THERE is a sense of pride that comes with being a military wife.

There is no role more rewarding, but it comes with its challenges.

The feeling of being unsettled and sometimes isolated can be tough.

But military wife Sarah Keen, from Colchester, is proving women can be strong during the toughest of times.

Her business, Lightbulb Chiropractic, has been chosen as one of the Top 100 small businesses in Britain after taking part in Small Business Saturday.

Her husband Chris is a Sergeant Major in 3PARA based in Colchester and the family lives on the St Michael’s estate.

Sarah, 33, said: “Where lots of people will think of chiropractors as being for tradesmen with bad backs, I work mostly with pregnant women, newborns and children, and of course the odd soldier.

“Rather than just relieving pain and symptoms, my focus is on optimising health, which is why so many parents bring their newborns in - to start life in the best way.

“I view my practice as more of a lifestyle support, to be used in the same way as you’d go to the gym or take supplements.”

She has been a chiropractor for ten years and started Lightbulb Chiropractic from a room in her home last November.

She started delving into family practice after her first baby, George, was born in 2013.

She said: “He was premature and born weighing 2lb 11oz.

“We were told he’d be the sick kid in his class, and he’d be developmentally delayed, but that never sat right with me.

“I knew each chiropractic adjustment was affecting the nervous system and bringing a person’s body into a state of ease, where healing could take place, but I just didn’t know how to provide the best care for babies at that point.”

With six years of pregnancy and paediatric care under her belt, she was the right person for the job.

But setting up her business was not easy, especially with Chris being away.

She said: “It was pretty tough to get started, more from an admin point of view than anything else.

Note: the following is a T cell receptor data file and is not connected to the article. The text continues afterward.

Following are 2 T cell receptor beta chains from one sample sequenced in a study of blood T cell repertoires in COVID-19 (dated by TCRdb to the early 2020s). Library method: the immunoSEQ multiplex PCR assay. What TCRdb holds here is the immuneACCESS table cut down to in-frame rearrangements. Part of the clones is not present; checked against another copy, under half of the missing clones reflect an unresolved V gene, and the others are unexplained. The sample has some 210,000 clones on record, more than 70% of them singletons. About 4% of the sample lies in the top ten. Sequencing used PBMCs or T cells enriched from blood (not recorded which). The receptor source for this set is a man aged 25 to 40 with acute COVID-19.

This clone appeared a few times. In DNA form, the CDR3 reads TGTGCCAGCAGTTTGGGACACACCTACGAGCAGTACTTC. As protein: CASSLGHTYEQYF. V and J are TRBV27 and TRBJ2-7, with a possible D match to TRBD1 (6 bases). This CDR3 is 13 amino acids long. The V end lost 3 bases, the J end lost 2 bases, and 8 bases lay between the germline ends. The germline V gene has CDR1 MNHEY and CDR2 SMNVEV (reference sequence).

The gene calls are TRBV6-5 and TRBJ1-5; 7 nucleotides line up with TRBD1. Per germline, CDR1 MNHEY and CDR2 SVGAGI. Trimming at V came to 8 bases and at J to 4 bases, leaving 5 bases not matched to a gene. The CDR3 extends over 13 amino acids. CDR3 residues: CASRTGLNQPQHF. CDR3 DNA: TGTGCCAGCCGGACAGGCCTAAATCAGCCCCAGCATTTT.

“When I moved back to Colchester in 2016, I had a six-month-old baby and a three-year-old, too.

“My husband was supposed to join us six months later, but his posting got extended for another 18 months.

“He was working with the Reserves in Leeds, which meant lots of weekend training, so he would quite often be away for two to three weeks, back for a weekend, and then gone again.

“When you’ve got young children and no family close by, the most difficult things to deal with are the lack of sleep and having very little time to work on the business.”

Sarah’s business allows her to spend time with her sons George and Freddie, three. She loves the freedom it provides and says her clients respect her background.

She said: “It can be very difficult when you’re trying to get set up - often ‘regular’ jobs lack the flexibility required as a military spouse.”

“The biggest issue I found was the cost of childcare was prohibitive.

“When you start up a business, you’re working long hours without any payment initially.

“If your family’s disposable income doesn’t stretch to paying for childcare, then often it’s a case of working late into the evening.”

She added: “I found making consistent small steps was the best way for me to get things done.

“I’d look at my diary on a Sunday night and work out where my free time was going to be for the week, and decide what the most efficient use of that time would be.

“It was surprising how much I could get done if I switched off all phone notifications and had some good focused time.”

She would personally love to see the army put more of a spotlight on self-employment for spouses, having proved it can be done.

As well as her job she still has time to build dens with her sons at High Woods Country Park and spend time cooking, which she finds therapeutic.